Elizabeth glanced outside the open carriage window at the colonel on his horse. She did not care for horseback riding; still, she envied the colonel the freedom to ride outside of the suffocating confines of the carriage. After reassuring herself that he did not notice her looking at him, Elizabeth studied him quietly. She had to admit that he was a fine figure of a man. His posture was erect and stately, yet he moved in the saddle with a natural ease. The heat did not seem affect him at all.

She had always held a high opinion of the colonel as a gentleman, but before today, Elizabeth had thought little of him as a man. She realized now, that not only was he a man in all senses of the word, he was a man on whom she could depend. In truth, she hardly knew what she would have done without him these past two days. Her thoughts turned involuntarily to Mr. Darcy. She thought of the ardent expression on his face when their eyes had met briefly yesterday as she was leaving Lambton. There was no doubt that he stirred her senses. Whether he was a man on whom she could count on was less certain. She could certainly depend on his increased disdain for her family when he finds out about Lydia's elopement, she thought wryly. She felt such a strong sense of both anger and loss at this thought that she let out an audible sigh.

The colonel immediately turned his head towards the carriage as if he had heard Elizabeth's sigh; his eyes met Elizabeth's. He absolutely started, but soon recovered his poise and tipped his hat to her with a smile. Elizabeth was embarrassed to be caught staring, but she did not immediately look away. She allowed his eyes to hold hers for a moment while she pondered why looking into his eyes did not inspire the same emotion in her that looking into Mr. Darcy's dark eyes had done. "Perhaps, it is just the heat," she thought, "even Mr. Darcy could not possibly evoke a passionate response in me today."

When Elizabeth finally turned away from the window, she focused her attention on her aunt. Her aunt had looked pale and wan all morning; now, her skin looked clammy and she sat motionless with her eyes closed. Elizabeth had suspected for almost a week that her aunt was increasing and she had initially attributed Aunt Gardiner's pallor to her condition. Elizabeth knew from past experience that her aunt tended to have fleeting bouts of nausea in the early stages of a pregnancy. She realized now with growing alarm that her aunt looked more ill than pregnancy itself would account for.

Her uncle must have observed her alarm, because he leaned over towards Elizabeth and said softly, "I do not believe she is seriously ill, Lizzy. It is just the heat and " he hesitated for a moment, "her condition. She does not fare well in excessive heat during times such as this." He looked over at his wife. "I believe she will be fine if we can get her out of the heat. There is an inn, I recall, a few miles up the road and I intend to stop there. Perhaps, with a few hours rest, she will feel able to travel a little further today. I am sorry, Lizzy, I know you are anxious to get home."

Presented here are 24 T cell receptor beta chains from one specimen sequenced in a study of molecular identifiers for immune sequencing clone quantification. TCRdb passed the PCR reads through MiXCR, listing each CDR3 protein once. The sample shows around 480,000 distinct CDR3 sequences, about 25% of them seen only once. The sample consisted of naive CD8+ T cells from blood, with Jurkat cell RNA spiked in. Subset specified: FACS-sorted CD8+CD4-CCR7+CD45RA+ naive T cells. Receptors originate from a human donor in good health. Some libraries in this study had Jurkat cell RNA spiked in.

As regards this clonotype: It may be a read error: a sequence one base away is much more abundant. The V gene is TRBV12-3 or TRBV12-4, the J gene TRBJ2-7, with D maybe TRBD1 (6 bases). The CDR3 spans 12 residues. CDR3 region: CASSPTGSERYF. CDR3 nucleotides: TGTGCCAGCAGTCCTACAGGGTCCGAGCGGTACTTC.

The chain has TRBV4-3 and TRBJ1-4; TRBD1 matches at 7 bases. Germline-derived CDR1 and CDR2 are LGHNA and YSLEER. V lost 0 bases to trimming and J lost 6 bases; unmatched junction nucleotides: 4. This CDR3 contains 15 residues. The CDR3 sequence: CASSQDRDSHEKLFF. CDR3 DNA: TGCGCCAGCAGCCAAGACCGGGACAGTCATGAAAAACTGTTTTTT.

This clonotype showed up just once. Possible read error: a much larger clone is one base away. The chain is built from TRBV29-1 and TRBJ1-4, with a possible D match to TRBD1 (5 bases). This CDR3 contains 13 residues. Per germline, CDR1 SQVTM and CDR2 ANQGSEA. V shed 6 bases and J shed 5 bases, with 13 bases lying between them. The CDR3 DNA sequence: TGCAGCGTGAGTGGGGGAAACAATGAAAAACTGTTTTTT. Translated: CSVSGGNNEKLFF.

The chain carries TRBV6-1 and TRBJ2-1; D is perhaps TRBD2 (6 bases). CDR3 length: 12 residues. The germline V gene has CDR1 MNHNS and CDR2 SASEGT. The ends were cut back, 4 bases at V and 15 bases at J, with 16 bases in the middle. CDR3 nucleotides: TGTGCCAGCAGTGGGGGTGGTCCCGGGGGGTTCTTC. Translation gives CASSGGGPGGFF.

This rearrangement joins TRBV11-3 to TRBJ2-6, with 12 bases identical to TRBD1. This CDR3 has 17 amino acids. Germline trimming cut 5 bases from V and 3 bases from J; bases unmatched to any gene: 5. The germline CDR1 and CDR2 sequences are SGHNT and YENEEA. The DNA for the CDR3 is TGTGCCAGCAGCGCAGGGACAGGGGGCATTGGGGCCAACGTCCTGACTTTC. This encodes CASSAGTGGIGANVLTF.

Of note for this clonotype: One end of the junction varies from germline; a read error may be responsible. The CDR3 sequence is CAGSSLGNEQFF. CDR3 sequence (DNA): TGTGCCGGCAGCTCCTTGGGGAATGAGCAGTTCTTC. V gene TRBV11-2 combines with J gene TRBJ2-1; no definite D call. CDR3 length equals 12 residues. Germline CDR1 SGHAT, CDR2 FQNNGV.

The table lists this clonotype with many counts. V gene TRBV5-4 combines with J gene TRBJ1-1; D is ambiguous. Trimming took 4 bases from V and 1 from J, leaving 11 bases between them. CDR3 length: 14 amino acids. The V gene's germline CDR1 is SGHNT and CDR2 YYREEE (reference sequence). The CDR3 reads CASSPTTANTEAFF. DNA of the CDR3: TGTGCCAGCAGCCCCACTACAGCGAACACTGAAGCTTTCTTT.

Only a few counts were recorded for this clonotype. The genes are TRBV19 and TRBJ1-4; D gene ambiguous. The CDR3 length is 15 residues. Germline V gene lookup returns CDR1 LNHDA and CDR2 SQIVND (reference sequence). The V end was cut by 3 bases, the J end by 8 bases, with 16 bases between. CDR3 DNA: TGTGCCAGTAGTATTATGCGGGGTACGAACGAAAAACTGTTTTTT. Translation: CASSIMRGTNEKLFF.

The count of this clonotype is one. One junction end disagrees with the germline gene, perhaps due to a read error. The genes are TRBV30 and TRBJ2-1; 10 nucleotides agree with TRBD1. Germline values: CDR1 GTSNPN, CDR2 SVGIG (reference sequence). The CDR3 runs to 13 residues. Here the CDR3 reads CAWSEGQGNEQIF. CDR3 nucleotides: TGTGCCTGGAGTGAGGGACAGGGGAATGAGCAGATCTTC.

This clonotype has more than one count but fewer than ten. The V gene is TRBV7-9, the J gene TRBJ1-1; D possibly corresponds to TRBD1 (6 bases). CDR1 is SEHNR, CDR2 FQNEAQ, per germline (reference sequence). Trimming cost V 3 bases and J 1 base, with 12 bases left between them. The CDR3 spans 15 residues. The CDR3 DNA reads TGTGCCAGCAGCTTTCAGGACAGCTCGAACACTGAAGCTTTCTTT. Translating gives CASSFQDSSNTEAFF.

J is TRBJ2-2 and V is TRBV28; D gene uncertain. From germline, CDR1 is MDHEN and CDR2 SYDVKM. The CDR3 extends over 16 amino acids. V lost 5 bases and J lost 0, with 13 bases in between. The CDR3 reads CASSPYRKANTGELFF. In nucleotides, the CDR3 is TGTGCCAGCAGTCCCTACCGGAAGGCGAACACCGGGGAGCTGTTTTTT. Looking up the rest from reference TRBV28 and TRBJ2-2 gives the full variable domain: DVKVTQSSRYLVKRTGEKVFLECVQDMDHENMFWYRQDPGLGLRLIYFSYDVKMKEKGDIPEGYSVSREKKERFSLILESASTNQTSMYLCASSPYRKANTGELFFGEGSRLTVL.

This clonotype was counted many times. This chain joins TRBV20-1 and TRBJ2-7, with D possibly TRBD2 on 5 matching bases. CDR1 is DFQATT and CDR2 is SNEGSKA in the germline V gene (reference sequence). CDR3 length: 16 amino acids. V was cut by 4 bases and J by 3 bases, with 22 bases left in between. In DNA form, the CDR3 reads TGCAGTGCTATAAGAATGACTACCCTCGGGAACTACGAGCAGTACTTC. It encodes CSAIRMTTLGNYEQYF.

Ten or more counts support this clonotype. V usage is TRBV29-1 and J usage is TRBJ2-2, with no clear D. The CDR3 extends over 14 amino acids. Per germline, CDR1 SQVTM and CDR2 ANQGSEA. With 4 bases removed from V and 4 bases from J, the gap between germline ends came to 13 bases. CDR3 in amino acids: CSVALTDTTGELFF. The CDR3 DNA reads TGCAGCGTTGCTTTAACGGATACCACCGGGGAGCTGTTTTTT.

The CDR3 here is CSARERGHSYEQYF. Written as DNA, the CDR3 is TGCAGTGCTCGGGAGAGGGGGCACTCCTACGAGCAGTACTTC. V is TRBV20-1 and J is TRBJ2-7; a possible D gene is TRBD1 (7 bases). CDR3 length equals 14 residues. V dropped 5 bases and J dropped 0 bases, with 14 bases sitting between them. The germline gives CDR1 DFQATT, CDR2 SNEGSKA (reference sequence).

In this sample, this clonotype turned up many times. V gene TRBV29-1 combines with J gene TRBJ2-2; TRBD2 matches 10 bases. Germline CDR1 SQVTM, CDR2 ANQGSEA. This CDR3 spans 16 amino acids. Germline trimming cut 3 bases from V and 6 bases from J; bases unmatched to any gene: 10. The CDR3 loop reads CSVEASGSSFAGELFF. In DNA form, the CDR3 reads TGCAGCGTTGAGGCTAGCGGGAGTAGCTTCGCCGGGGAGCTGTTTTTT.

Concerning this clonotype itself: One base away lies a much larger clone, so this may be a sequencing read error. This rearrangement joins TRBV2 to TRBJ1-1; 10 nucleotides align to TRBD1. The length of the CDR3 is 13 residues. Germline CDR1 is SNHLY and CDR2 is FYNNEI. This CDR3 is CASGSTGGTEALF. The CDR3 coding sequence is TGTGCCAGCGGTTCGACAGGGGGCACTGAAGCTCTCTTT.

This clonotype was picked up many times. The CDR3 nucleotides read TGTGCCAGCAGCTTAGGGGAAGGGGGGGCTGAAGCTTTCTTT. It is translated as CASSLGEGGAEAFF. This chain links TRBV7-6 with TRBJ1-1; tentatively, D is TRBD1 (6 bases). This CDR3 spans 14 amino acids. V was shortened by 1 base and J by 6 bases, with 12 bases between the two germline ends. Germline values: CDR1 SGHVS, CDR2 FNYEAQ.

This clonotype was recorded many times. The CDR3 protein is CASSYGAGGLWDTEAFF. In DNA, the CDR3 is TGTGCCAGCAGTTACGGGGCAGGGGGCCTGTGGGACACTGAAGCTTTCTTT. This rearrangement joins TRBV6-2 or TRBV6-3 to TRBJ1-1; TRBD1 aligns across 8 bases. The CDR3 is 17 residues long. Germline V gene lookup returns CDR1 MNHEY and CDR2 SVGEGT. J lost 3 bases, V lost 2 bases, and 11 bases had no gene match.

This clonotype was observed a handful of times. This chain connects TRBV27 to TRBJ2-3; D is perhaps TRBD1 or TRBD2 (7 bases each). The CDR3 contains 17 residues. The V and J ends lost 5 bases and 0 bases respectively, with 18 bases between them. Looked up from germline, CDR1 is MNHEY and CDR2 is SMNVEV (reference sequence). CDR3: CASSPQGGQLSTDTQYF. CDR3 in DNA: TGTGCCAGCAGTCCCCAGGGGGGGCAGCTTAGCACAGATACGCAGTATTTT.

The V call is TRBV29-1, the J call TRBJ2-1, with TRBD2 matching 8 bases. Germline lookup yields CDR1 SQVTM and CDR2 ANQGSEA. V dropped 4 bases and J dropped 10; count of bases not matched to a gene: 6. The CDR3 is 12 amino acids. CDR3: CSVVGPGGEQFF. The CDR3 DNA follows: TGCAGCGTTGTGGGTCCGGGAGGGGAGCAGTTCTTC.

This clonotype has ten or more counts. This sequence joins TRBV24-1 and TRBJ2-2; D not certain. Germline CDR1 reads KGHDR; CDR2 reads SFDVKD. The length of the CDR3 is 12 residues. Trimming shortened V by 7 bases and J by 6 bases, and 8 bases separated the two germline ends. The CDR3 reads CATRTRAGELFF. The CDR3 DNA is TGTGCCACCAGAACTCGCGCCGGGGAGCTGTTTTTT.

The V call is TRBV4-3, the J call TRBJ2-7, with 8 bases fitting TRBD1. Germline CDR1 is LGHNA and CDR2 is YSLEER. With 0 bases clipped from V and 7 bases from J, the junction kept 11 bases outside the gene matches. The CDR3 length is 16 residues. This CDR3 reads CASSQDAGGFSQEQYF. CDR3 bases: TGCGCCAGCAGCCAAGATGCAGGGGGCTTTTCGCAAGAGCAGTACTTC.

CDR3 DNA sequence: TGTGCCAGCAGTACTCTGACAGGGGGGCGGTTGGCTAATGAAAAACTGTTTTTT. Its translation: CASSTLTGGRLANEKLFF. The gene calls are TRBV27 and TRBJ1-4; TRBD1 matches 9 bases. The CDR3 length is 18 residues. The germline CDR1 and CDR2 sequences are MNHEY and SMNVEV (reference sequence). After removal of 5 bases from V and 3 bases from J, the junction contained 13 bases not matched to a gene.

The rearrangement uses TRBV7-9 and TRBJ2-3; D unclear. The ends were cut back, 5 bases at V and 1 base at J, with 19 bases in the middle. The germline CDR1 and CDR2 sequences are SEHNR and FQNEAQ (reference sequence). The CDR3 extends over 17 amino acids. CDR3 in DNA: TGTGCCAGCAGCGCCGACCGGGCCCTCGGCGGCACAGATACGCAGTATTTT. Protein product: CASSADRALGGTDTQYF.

"Of course, we must stop, Uncle. We must stop for as long as necessary. A delay of another day or two will make no difference." Even as she said this, Elizabeth felt a pang in her chest at the idea of a prolonged separation from her family at a time when her presence must be sorely missed, at least by Jane; her father, too, would be more easy during his ordeal in London when he knew she had returned safely home. For her aunt and uncle's sake, Elizabeth concealed as best she could her feelings of dismay at the idea of an indefinite delay.

The colonel was soon apprised that Mrs. Gardiner was unwell and of the party's intentions of stopping at the next Inn. He offered to ride ahead and apprise the innkeepers of their expected arrival so they could prepare a room for Mrs. Gardiner and cool refreshments for everyone. Mr. Gardiner accepted his offer with gratitude, and Elizabeth thought, once again, what an excellent man the colonel was.

After they arrived at the Inn, Elizabeth was completely preoccupied with making her aunt comfortable. She bathed her aunt's warm forehead in cool water and held a basin for her aunt when she indicated with a feeble wave of her hand that she was going to be sick. Her aunt apologized profusely for all of the inconvenience she caused and Elizabeth insisted that it was her pleasure to be of assistance to her aunt. Indeed, much as she hated to see her aunt in physical distress, Elizabeth was glad of the distraction that caring for her aunt provided.

Finally, several hours later, when her aunt had drifted off to sleep, with her husband sitting vigilantly by her side, Elizabeth slipped outside. It was still almost unbearably hot, but she felt a need to be on her own and hoped to find a relatively cool spot in the shade to sit in. She had walked about a quarter mile from the inn and was starting to regret walking out in the heat, when she spotted a lovely pair of shade trees set off slightly from the road. The trees offered shade and solitude, the two things that Elizabeth yearned for at that moment. She sat down under the largest tree and untied the strings of her bonnet.